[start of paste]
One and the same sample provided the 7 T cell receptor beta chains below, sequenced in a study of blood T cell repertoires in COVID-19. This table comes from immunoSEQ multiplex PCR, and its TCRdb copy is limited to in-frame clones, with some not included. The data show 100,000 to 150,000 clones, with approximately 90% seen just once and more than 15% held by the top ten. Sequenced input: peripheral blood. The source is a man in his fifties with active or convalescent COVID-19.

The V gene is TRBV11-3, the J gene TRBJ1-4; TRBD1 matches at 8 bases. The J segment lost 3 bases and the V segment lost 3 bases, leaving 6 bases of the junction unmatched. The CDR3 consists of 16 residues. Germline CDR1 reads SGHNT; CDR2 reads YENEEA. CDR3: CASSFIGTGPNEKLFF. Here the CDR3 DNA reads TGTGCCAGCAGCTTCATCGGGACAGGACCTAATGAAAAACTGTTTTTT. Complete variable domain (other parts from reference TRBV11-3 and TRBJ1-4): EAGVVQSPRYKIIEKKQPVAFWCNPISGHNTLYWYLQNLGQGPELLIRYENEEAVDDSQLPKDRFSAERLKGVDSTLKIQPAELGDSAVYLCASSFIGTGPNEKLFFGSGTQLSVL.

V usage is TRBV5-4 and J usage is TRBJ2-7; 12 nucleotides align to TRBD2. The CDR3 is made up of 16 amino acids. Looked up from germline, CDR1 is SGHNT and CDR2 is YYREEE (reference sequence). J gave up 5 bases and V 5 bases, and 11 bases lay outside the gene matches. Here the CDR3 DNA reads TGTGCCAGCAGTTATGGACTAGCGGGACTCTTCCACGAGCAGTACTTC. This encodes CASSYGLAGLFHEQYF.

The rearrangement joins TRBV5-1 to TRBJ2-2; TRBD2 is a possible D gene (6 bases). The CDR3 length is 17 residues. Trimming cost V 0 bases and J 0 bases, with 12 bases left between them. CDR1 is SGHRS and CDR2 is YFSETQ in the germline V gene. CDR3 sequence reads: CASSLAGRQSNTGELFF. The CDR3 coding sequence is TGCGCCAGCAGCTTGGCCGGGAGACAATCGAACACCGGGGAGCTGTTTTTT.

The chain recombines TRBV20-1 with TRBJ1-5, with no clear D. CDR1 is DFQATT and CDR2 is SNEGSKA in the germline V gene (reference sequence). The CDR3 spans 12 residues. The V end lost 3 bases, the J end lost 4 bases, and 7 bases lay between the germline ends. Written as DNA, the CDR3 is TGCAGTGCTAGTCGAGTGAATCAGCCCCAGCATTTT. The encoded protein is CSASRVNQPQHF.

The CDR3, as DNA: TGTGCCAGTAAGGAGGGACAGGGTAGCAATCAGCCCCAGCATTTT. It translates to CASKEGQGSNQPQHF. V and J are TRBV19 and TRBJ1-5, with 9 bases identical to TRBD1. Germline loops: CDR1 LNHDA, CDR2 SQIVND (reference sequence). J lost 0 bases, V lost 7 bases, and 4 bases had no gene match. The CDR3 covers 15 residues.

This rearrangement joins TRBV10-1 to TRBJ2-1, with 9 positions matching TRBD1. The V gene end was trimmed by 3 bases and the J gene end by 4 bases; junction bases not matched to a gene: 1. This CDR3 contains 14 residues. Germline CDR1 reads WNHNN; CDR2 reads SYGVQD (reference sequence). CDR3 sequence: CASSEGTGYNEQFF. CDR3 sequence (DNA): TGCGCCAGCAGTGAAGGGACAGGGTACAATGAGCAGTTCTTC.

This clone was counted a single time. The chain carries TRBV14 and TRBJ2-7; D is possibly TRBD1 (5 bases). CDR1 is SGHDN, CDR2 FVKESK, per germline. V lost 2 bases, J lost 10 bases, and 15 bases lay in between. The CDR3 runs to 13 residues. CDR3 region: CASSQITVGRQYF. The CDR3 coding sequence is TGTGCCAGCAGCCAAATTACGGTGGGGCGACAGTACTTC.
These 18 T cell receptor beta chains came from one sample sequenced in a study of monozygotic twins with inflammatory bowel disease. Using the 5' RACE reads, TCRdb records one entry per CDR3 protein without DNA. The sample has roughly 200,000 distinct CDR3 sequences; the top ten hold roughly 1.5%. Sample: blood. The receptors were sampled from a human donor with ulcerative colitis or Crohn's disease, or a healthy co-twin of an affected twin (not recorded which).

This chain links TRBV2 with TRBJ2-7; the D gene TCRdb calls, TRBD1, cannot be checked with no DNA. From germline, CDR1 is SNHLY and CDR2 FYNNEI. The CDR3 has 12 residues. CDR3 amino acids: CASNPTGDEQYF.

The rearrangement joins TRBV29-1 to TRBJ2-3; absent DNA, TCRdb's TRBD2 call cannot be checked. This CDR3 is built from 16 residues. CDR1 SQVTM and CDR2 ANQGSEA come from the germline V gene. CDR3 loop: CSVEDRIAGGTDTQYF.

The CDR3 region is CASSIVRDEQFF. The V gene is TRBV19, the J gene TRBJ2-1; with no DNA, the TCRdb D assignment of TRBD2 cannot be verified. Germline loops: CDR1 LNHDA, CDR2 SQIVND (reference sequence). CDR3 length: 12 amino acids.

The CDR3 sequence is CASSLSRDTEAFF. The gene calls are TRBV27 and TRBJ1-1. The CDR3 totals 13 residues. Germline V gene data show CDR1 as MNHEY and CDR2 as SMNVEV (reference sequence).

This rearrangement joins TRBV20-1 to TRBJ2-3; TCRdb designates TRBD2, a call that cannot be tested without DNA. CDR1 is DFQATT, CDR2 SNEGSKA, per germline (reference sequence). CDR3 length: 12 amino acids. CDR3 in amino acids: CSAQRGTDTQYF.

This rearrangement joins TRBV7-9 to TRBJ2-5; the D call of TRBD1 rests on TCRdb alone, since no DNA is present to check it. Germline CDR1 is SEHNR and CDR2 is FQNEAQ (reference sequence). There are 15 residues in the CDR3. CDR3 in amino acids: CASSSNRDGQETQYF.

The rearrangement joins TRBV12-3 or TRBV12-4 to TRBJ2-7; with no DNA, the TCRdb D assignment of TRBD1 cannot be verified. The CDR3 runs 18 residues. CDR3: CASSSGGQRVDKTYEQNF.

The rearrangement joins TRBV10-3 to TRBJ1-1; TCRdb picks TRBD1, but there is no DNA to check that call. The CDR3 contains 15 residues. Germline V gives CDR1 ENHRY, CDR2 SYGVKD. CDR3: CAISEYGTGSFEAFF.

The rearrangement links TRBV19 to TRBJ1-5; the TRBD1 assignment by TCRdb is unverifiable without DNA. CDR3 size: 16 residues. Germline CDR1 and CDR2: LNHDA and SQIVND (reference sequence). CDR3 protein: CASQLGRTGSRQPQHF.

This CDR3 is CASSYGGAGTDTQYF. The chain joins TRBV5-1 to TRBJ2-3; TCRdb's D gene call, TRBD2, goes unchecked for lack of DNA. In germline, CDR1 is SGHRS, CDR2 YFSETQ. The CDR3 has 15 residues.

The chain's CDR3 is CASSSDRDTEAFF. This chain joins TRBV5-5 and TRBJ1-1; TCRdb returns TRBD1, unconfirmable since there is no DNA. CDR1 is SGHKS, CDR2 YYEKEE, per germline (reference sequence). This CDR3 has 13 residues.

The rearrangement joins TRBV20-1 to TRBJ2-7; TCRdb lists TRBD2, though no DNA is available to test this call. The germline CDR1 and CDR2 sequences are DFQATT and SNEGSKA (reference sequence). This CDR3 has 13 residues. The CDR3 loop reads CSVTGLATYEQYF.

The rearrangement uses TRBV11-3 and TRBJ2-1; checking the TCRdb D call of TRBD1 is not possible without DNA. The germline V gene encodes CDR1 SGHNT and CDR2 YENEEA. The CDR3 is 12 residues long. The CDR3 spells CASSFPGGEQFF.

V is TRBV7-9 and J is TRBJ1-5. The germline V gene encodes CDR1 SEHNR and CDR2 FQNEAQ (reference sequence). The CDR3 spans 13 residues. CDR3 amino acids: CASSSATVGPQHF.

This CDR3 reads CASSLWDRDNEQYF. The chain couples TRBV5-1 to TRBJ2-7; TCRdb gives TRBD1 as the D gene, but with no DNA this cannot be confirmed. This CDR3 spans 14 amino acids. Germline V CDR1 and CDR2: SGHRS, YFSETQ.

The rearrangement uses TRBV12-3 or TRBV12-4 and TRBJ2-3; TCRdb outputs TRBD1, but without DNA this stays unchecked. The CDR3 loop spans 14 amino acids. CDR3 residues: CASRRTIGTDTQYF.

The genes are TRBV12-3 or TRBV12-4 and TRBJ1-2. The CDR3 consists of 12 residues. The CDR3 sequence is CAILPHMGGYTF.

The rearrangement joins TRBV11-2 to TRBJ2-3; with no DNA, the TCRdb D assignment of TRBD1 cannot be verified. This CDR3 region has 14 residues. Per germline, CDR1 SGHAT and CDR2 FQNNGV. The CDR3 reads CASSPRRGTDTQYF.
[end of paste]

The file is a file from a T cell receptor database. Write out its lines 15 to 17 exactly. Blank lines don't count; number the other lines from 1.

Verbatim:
This rearrangement joins TRBV7-9 to TRBJ2-5; the D call of TRBD1 rests on TCRdb alone, since no DNA is present to check it. Germline CDR1 is SEHNR and CDR2 is FQNEAQ (reference sequence). There are 15 residues in the CDR3. CDR3 in amino acids: CASSSNRDGQETQYF.

The rearrangement joins TRBV12-3 or TRBV12-4 to TRBJ2-7; with no DNA, the TCRdb D assignment of TRBD1 cannot be verified. The CDR3 runs 18 residues. CDR3: CASSSGGQRVDKTYEQNF.

The rearrangement joins TRBV10-3 to TRBJ1-1; TCRdb picks TRBD1, but there is no DNA to check that call. The CDR3 contains 15 residues. Germline V gives CDR1 ENHRY, CDR2 SYGVKD. CDR3: CAISEYGTGSFEAFF.